Is it possible to convert R-22 AC into R-410A AC?

It is not possible because R-410A has double the pressure of R-22. The new air conditioning refrigerants do not damage the ozone layer. The components of new AC systems are designed to withstand the pressure of new refrigerants. The old refrigerants cannot handle this much pressure.

Top 10 Air Conditioning Problems And Their Solutions

The last thing you need in these difficult economic times is an unexpected air conditioning repair. While repairs are occasionally necessary for all mechanical systems, many are avoidable. Here are the top ten issues our Philadelphia air conditioning company runs into in the spring, in no particular order, along with the solutions.

  1. Dirty Filter


A 1″ disposable filter needs to be changed every month if you have one. You can easily forget to replace it because it’s out of sight and so out of mind. Nevertheless, every year we respond to repair calls where the air conditioner isn’t cooling, and a severely clogged filter is to blame for the problem. In addition to lowering indoor air quality and comfort levels, dirty filters can cause indoor coils to freeze, necessitating expensive repairs.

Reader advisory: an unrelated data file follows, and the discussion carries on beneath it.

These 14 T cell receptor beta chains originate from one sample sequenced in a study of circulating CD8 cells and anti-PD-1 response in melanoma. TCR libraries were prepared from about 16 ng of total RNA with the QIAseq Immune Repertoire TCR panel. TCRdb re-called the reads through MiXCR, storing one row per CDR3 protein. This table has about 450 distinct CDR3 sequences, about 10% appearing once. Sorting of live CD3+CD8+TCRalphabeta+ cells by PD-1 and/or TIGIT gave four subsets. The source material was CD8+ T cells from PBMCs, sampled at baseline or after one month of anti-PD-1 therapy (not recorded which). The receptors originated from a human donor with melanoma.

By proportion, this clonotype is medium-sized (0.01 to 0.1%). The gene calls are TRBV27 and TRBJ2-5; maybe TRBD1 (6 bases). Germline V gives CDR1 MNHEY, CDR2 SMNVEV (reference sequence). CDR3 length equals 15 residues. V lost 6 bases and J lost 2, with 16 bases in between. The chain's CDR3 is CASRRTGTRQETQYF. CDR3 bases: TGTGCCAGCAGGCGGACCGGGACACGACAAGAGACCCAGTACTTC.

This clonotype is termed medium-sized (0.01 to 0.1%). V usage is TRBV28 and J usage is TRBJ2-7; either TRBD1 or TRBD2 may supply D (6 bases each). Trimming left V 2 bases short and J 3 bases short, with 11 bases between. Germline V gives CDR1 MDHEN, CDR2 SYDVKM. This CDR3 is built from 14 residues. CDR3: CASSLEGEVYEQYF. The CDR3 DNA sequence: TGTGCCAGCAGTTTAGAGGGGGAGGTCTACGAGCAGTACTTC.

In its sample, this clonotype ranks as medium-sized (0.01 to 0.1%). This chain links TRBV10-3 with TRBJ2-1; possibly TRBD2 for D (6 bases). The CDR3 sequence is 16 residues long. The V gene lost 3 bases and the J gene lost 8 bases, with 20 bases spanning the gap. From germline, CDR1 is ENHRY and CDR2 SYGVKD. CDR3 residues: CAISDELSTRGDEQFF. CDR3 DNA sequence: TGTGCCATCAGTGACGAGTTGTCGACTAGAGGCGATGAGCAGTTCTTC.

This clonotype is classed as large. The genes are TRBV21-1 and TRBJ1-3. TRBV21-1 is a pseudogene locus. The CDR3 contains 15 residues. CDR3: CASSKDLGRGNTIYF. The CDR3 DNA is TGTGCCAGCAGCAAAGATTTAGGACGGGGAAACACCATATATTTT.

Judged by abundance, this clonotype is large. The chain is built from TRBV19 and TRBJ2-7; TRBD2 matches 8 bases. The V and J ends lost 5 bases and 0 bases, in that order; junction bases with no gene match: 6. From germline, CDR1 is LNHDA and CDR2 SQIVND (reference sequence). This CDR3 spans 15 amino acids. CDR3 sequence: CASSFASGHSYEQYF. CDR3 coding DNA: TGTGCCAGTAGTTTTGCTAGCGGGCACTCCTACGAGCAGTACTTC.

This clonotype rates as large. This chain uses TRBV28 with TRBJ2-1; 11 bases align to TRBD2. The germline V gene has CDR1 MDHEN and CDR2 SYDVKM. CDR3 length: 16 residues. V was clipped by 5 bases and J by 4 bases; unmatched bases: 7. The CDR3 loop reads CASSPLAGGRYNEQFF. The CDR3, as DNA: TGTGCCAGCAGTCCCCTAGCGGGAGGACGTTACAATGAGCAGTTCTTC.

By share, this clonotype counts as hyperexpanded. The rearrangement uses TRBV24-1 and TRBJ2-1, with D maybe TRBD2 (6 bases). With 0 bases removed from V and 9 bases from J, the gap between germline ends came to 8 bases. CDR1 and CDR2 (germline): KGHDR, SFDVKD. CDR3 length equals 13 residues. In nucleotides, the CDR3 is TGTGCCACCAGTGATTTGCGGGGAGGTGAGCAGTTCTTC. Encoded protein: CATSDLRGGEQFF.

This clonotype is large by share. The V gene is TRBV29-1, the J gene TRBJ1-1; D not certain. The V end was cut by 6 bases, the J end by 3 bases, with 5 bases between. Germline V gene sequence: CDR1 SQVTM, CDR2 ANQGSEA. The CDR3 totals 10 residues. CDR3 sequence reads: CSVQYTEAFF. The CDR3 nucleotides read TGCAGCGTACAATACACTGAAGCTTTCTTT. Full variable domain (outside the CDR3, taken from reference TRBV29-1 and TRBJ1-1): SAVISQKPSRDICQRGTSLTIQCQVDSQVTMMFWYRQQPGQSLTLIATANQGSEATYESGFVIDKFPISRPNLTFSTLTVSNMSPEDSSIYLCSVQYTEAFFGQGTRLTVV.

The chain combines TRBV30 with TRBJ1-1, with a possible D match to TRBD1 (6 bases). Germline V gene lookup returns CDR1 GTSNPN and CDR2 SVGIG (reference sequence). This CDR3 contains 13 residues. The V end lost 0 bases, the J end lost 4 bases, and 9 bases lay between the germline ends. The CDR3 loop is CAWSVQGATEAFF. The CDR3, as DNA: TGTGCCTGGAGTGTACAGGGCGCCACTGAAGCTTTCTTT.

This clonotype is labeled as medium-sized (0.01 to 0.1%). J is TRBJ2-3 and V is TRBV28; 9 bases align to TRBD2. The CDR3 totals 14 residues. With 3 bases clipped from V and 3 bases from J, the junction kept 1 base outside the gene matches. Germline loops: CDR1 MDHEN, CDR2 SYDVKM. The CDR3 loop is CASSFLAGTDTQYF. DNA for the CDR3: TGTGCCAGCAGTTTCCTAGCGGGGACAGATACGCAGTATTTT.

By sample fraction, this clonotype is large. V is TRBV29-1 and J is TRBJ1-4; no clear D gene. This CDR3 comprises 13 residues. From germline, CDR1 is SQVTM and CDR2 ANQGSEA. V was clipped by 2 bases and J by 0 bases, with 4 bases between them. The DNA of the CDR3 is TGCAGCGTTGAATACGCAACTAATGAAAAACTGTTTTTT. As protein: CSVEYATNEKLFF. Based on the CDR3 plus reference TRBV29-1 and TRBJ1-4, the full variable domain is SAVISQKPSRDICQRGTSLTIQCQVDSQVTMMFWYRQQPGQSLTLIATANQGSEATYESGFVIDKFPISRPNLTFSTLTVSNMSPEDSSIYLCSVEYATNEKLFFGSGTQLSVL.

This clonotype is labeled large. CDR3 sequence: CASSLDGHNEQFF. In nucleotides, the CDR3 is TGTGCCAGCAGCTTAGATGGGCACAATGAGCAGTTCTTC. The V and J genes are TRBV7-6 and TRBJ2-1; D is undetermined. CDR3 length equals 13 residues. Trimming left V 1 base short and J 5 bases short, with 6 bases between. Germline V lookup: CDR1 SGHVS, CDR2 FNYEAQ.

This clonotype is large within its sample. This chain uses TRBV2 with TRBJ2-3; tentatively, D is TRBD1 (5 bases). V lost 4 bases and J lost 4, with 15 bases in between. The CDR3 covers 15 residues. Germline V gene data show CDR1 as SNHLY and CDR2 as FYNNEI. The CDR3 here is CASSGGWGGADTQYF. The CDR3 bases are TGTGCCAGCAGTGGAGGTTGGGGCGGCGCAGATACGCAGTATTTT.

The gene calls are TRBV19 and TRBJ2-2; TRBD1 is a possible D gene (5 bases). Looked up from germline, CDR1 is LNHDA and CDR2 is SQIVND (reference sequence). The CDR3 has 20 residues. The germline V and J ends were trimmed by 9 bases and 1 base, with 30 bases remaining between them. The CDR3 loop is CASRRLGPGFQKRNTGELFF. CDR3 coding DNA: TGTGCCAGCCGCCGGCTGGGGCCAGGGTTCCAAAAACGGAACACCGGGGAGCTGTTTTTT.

1. The Switch Was Off


For safety and convenience, certain heating and cooling systems feature wall switches in the indoor unit that could be mistaken for a light switch. Your air conditioner won’t turn on if this is unintentionally turned off or if it is left off when the weather is mild. Prior to phoning us, always check this switch’s condition.


  1. Tripped Breaker


Tripped breakers are one of the most typical reasons for no-cool calls. Before phoning your contractor, reset it. Perhaps, this will not happen again. If so, give us a call. The breaker is tripping as a result of something. Usually, it’s something straightforward, such as a faulty capacitor, loose wire, or defective breaker. However, if left unattended, certain minor issues could escalate into far more costly fixes.


  1. Refrigerant Leaks


An air conditioner is a sealed system. Never should refrigerant leak. When it does, unpleasant things occur. You use more electricity as your air conditioner’s efficiency declines. It’s possible that your air conditioner won’t cool. The coil could freeze. The compressor can sustain damage. In addition, refrigerants emit greenhouse gases. To find refrigerant leaks, we utilize a range of tools. The issue is frequently as straightforward as a faulty Schrader valve or a poor connection between the fitting and the refrigerant tubing.


  1. Thermostat